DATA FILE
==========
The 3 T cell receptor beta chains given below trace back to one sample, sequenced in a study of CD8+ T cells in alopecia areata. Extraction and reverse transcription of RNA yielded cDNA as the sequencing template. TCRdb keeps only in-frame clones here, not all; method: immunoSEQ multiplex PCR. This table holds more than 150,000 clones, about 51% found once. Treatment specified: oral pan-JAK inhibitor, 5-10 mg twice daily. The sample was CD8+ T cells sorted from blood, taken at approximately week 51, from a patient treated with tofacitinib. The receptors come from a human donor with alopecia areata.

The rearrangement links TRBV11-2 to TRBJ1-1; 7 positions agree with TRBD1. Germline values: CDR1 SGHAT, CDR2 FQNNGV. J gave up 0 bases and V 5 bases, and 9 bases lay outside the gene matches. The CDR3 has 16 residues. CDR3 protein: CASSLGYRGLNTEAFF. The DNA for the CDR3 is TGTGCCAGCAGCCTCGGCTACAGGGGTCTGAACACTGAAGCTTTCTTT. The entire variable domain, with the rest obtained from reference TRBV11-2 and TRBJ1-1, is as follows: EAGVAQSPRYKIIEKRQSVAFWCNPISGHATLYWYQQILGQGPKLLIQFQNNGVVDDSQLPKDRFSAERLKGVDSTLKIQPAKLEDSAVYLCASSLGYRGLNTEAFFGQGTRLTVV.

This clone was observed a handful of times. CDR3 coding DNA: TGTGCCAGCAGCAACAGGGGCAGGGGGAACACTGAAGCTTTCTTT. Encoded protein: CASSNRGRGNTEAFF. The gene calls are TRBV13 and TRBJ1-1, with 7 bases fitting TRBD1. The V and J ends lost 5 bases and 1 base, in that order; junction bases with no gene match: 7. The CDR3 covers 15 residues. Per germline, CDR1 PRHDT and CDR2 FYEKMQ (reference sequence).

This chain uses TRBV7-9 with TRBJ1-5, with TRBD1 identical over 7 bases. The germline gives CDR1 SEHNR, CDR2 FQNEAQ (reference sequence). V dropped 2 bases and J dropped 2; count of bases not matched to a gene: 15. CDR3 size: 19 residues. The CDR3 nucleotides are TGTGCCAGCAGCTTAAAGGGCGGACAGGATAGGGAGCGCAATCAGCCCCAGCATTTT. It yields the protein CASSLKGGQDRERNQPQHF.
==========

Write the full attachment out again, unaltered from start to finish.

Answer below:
The 3 T cell receptor beta chains given below trace back to one sample, sequenced in a study of CD8+ T cells in alopecia areata. Extraction and reverse transcription of RNA yielded cDNA as the sequencing template. TCRdb keeps only in-frame clones here, not all; method: immunoSEQ multiplex PCR. This table holds more than 150,000 clones, about 51% found once. Treatment specified: oral pan-JAK inhibitor, 5-10 mg twice daily. The sample was CD8+ T cells sorted from blood, taken at approximately week 51, from a patient treated with tofacitinib. The receptors come from a human donor with alopecia areata.

The rearrangement links TRBV11-2 to TRBJ1-1; 7 positions agree with TRBD1. Germline values: CDR1 SGHAT, CDR2 FQNNGV. J gave up 0 bases and V 5 bases, and 9 bases lay outside the gene matches. The CDR3 has 16 residues. CDR3 protein: CASSLGYRGLNTEAFF. The DNA for the CDR3 is TGTGCCAGCAGCCTCGGCTACAGGGGTCTGAACACTGAAGCTTTCTTT. The entire variable domain, with the rest obtained from reference TRBV11-2 and TRBJ1-1, is as follows: EAGVAQSPRYKIIEKRQSVAFWCNPISGHATLYWYQQILGQGPKLLIQFQNNGVVDDSQLPKDRFSAERLKGVDSTLKIQPAKLEDSAVYLCASSLGYRGLNTEAFFGQGTRLTVV.

This clone was observed a handful of times. CDR3 coding DNA: TGTGCCAGCAGCAACAGGGGCAGGGGGAACACTGAAGCTTTCTTT. Encoded protein: CASSNRGRGNTEAFF. The gene calls are TRBV13 and TRBJ1-1, with 7 bases fitting TRBD1. The V and J ends lost 5 bases and 1 base, in that order; junction bases with no gene match: 7. The CDR3 covers 15 residues. Per germline, CDR1 PRHDT and CDR2 FYEKMQ (reference sequence).

This chain uses TRBV7-9 with TRBJ1-5, with TRBD1 identical over 7 bases. The germline gives CDR1 SEHNR, CDR2 FQNEAQ (reference sequence). V dropped 2 bases and J dropped 2; count of bases not matched to a gene: 15. CDR3 size: 19 residues. The CDR3 nucleotides are TGTGCCAGCAGCTTAAAGGGCGGACAGGATAGGGAGCGCAATCAGCCCCAGCATTTT. It yields the protein CASSLKGGQDRERNQPQHF.